Otherwise I don’t know what you can do. I have a question in about this and I’m waiting for an answer, too.
My emulator keeps offering to “force close” odd things, especially at startup
This is pretty common for me at least; you may never have seen it if you have better hardware. Just choose the “wait” option, everything will work out. I have a theory about this – perhaps someone who knows better will enlighten me if I’m wrong. Android has a policy of offering to force close non-responsive elements, where “non-responsive” means it hasn’t handled an event five seconds after it was notified of the event. As noted above, you’re running an emulator here, and it tends to run a bit slowly – but the clock is still ticking in realtime. I believe it’s simply a matter of certain parts of the operating system taking too long to respond, especially at boot time. Just ignore it and wait for them to finish.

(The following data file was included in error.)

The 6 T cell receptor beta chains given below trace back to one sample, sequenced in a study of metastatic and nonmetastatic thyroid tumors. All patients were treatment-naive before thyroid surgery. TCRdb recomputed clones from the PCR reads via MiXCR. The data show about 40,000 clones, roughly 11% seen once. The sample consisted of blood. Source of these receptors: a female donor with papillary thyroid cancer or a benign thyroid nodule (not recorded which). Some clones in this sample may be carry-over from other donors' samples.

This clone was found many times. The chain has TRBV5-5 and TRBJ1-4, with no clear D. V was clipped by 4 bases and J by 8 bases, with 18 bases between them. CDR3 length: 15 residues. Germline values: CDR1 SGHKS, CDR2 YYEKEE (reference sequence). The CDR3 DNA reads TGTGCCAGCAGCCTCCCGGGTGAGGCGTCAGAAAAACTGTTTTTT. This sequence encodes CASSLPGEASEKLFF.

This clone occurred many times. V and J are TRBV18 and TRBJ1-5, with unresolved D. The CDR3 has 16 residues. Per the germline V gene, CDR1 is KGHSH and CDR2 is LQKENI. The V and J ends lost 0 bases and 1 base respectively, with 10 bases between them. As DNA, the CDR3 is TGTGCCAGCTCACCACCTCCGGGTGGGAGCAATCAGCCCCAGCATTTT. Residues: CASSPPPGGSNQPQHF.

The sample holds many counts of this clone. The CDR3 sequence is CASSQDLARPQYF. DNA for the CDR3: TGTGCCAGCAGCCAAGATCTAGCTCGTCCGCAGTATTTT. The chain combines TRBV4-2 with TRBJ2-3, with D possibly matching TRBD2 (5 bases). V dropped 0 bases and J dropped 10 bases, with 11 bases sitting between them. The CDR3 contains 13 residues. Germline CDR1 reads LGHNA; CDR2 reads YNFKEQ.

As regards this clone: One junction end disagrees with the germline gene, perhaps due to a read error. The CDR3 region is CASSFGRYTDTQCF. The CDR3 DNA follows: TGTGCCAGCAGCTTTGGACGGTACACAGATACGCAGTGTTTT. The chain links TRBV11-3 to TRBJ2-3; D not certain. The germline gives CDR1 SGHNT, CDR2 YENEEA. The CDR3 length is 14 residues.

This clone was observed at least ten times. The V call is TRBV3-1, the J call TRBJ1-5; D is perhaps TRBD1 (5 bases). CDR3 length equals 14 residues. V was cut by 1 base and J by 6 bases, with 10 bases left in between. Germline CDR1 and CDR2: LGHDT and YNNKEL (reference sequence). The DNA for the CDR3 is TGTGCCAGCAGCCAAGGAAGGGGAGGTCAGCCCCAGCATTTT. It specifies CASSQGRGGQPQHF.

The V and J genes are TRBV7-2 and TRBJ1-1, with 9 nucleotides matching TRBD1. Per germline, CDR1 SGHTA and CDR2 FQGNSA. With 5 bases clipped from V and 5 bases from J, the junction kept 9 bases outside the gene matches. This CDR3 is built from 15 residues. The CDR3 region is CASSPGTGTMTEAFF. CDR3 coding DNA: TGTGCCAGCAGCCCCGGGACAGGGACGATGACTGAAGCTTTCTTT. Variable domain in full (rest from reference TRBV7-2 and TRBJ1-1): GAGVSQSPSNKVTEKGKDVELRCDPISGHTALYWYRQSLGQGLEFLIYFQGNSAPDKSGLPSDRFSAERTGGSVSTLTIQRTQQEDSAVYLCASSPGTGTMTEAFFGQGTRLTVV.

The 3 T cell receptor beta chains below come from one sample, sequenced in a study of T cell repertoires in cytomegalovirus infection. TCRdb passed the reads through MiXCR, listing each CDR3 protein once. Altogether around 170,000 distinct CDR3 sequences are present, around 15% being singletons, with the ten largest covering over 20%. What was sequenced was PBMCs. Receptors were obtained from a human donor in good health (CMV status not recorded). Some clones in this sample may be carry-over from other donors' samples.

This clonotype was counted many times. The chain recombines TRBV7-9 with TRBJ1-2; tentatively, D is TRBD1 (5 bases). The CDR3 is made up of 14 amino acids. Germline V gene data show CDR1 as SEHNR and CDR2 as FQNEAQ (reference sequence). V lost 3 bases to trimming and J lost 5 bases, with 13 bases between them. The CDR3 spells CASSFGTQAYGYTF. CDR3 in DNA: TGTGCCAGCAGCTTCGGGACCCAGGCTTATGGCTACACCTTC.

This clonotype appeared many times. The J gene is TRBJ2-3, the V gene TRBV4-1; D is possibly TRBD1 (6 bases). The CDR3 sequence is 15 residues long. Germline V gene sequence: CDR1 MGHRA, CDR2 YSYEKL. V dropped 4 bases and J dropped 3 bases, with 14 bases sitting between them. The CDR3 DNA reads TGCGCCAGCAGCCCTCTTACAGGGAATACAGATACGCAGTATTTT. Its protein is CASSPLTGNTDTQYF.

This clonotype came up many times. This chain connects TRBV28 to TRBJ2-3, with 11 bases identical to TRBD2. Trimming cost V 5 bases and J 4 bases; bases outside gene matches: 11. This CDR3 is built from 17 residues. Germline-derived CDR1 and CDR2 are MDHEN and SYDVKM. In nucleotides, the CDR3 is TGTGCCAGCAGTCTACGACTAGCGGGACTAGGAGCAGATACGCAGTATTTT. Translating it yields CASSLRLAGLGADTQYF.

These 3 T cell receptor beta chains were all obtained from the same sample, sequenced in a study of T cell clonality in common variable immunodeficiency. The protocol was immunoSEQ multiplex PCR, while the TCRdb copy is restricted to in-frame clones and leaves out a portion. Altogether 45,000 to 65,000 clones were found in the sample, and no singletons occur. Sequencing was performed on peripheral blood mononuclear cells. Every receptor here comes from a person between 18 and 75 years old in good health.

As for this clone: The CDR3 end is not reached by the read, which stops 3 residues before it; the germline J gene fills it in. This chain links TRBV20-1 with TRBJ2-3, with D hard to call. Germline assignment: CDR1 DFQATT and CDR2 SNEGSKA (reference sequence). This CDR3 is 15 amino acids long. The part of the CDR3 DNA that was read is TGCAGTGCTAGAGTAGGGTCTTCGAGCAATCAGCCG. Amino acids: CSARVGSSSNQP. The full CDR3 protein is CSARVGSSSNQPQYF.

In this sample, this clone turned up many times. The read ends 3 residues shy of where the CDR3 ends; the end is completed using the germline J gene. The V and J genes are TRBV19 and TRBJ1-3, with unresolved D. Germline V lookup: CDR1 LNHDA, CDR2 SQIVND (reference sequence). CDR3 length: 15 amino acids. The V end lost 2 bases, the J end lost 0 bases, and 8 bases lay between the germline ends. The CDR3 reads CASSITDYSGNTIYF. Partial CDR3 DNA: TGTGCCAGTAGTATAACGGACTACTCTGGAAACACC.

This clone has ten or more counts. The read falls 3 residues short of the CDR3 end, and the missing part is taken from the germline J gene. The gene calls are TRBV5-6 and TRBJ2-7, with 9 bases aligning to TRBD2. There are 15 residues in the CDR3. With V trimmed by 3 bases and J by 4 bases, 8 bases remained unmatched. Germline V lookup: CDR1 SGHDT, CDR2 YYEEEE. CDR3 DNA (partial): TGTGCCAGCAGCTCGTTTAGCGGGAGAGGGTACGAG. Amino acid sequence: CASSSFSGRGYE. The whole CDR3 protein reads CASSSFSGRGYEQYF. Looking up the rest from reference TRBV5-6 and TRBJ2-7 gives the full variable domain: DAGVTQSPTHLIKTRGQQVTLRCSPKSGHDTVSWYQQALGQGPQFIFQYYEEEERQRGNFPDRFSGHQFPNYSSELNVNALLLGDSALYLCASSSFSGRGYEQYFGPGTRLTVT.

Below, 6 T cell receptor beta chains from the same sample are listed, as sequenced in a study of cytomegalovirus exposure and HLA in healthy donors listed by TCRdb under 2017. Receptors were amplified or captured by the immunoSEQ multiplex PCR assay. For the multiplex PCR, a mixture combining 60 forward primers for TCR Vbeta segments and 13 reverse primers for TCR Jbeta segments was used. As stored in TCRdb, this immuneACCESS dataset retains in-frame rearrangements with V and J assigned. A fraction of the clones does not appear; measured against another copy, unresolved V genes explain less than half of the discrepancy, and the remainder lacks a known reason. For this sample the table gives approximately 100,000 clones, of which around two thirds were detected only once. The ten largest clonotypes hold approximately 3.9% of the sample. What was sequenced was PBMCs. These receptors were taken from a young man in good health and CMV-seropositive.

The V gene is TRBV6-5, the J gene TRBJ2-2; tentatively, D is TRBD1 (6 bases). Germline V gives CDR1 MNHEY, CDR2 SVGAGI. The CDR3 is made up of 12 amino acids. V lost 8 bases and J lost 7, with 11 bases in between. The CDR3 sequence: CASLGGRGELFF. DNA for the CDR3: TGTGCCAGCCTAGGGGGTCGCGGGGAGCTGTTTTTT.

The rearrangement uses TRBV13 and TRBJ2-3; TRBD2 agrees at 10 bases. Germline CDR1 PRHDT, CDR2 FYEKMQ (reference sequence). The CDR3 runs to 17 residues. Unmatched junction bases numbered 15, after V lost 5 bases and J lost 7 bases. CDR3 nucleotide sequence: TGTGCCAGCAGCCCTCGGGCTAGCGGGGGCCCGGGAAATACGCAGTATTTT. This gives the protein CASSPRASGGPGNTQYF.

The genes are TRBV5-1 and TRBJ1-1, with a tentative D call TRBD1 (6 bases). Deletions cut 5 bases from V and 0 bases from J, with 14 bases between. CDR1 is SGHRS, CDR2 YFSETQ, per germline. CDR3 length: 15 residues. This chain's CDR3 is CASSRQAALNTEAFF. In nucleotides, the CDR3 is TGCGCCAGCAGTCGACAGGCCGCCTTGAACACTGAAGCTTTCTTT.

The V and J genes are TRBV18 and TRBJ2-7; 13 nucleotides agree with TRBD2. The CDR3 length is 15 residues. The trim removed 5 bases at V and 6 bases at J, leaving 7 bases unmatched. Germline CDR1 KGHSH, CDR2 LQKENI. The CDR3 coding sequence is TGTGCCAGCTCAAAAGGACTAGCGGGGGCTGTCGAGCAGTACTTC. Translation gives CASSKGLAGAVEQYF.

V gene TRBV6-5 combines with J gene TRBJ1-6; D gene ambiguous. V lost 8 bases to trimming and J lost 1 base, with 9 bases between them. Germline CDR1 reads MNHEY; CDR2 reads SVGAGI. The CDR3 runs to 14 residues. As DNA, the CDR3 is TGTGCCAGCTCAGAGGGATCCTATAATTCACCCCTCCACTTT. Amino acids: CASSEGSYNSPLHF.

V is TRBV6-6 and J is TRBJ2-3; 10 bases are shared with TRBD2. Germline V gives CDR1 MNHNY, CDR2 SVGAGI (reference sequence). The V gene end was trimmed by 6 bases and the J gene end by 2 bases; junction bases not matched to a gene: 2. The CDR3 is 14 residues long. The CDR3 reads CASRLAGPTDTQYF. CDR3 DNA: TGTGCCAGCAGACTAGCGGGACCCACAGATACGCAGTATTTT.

(As of SDK 2.0.1)
The API levels 1.0 through 2.0.1 are versions of the framework with which you develop Android applications (see http://developer.android.com/guide/appendix/api-levels.html for more). They’re fairly backward compatible but not completely. These are also referred to by integer API numbers and sometimes names:
- 1 = version 1.0
- 2 = version 1.1
- 3 = version 1.5 (Cupcake)
- 4 = version 1.6 (Donut)
- 5 = version 2.0 (Eclair)
- 6 = version 2.0.1
The devices out there may be one of several different versions. At the time of writing, my stock T-Mobile G1 is at 1.6 (and may never get 2.0 as evidently the memory requirements are prohibitive). The Droid runs 2.0. I seem to recall hearing of another phone that was still stuck on 1.5 (the Cliq?). If you want to know the relative percentages of what’s out there, check the Platform Versions Dashboard.
When you develop an application, you have to specify what API level you’re developing for. Then the device will know whether it can support your application. For the widest support you’ll want the earliest feasible API (probably 1.5 for now), but then you’re missing out on the features of later APIs.